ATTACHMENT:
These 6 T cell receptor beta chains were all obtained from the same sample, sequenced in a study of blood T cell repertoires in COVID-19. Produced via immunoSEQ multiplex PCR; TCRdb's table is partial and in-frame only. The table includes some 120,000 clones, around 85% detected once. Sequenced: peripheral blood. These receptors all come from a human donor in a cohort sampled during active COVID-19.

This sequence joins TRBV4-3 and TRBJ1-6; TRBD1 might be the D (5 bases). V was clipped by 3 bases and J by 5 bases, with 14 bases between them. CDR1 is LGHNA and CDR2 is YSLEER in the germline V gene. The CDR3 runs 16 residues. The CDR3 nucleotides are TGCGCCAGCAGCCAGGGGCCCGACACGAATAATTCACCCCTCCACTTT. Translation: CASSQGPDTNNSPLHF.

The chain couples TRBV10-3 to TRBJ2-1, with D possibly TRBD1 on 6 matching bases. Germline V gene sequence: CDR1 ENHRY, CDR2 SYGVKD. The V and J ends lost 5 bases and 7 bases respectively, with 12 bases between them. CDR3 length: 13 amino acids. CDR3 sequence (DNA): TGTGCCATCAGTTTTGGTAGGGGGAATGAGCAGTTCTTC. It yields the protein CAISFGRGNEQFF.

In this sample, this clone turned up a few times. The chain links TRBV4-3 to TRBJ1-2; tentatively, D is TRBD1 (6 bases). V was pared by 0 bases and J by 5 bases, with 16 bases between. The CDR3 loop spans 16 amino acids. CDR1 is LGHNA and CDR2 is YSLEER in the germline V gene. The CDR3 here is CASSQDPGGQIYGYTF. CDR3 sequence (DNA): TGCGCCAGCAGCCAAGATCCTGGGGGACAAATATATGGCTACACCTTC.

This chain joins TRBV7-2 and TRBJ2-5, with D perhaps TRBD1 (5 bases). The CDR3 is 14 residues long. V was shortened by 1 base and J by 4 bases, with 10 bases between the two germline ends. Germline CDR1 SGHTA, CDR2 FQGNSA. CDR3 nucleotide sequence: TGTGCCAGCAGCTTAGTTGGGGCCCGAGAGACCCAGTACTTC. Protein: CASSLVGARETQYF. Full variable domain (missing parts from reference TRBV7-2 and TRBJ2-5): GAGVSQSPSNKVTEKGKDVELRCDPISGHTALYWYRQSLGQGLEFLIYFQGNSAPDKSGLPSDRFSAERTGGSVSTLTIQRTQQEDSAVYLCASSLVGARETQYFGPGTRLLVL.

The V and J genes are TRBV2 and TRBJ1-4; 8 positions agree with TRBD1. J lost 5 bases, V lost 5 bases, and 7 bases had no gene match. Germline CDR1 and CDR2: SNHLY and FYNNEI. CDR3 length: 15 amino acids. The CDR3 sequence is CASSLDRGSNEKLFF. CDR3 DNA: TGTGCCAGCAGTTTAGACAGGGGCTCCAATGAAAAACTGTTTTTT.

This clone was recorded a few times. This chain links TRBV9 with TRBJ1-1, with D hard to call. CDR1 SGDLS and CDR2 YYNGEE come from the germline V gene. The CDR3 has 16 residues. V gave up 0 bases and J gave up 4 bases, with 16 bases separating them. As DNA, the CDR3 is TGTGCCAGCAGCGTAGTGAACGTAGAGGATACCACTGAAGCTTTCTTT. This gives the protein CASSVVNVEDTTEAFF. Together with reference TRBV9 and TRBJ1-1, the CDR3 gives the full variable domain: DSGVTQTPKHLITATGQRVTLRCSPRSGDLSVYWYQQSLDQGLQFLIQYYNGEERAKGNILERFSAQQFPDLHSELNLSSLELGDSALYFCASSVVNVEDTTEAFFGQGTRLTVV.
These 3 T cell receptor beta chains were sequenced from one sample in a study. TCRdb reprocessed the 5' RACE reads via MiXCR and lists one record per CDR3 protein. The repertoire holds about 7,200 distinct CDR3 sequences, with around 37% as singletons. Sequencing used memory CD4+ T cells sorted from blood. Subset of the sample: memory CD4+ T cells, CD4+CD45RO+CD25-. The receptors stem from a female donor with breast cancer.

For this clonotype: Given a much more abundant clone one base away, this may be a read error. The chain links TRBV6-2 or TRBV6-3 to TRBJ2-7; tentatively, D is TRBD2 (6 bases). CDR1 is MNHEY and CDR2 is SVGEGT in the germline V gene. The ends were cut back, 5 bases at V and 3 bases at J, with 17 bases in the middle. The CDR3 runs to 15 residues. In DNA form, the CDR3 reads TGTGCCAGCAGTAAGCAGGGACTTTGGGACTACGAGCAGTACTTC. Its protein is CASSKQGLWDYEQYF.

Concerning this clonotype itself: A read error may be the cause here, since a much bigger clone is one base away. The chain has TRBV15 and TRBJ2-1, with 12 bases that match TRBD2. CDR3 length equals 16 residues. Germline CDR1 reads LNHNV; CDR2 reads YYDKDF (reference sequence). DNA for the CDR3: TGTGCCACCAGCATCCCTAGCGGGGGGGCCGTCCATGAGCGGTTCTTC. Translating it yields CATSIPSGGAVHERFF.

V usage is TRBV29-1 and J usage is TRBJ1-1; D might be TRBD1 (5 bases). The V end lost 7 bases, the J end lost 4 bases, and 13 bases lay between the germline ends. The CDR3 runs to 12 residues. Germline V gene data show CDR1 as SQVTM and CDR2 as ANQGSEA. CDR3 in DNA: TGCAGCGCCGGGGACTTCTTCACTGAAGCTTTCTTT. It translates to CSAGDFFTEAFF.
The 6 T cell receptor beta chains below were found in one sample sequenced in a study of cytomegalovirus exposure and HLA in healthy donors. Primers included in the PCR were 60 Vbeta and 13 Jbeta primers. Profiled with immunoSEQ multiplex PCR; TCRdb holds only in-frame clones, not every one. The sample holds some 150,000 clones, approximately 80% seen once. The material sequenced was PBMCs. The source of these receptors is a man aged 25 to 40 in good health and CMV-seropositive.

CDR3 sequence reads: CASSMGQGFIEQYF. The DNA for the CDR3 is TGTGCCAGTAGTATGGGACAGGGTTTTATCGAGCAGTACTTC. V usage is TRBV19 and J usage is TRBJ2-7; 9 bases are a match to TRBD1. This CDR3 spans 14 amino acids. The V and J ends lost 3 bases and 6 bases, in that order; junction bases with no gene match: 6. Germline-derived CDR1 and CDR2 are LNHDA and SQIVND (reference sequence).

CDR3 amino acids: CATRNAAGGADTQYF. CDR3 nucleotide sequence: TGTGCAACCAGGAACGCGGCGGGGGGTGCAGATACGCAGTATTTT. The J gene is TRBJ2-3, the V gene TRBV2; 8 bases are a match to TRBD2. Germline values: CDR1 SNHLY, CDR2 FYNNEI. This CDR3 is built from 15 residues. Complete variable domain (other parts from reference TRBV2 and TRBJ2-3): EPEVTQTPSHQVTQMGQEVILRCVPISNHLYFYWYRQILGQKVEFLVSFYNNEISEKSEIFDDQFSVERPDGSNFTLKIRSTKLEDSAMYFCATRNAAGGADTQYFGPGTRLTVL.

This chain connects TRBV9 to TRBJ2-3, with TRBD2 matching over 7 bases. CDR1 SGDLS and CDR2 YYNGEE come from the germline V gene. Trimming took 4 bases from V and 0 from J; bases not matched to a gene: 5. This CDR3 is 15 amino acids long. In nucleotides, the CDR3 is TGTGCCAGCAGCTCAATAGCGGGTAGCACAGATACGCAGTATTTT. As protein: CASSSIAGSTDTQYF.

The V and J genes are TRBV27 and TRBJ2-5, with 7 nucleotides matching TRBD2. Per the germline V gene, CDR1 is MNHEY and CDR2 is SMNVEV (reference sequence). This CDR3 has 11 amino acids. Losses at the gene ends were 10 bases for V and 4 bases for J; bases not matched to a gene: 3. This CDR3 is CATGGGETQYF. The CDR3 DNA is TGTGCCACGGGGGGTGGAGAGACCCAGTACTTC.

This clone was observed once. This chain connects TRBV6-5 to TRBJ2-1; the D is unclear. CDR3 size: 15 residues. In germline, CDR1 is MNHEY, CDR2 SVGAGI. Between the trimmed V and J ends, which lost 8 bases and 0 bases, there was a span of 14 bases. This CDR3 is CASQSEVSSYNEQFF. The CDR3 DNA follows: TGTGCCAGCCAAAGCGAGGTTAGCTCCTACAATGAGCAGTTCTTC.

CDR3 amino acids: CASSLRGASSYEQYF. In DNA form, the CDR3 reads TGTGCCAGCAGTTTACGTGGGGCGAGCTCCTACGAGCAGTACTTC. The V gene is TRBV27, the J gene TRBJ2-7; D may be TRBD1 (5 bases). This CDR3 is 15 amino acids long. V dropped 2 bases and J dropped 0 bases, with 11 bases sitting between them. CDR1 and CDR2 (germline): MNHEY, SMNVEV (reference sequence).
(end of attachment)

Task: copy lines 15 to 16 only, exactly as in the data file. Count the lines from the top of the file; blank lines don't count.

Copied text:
This chain connects TRBV9 to TRBJ2-3, with TRBD2 matching over 7 bases. CDR1 SGDLS and CDR2 YYNGEE come from the germline V gene. Trimming took 4 bases from V and 0 from J; bases not matched to a gene: 5. This CDR3 is 15 amino acids long. In nucleotides, the CDR3 is TGTGCCAGCAGCTCAATAGCGGGTAGCACAGATACGCAGTATTTT. As protein: CASSSIAGSTDTQYF.

The V and J genes are TRBV27 and TRBJ2-5, with 7 nucleotides matching TRBD2. Per the germline V gene, CDR1 is MNHEY and CDR2 is SMNVEV (reference sequence). This CDR3 has 11 amino acids. Losses at the gene ends were 10 bases for V and 4 bases for J; bases not matched to a gene: 3. This CDR3 is CATGGGETQYF. The CDR3 DNA is TGTGCCACGGGGGGTGGAGAGACCCAGTACTTC.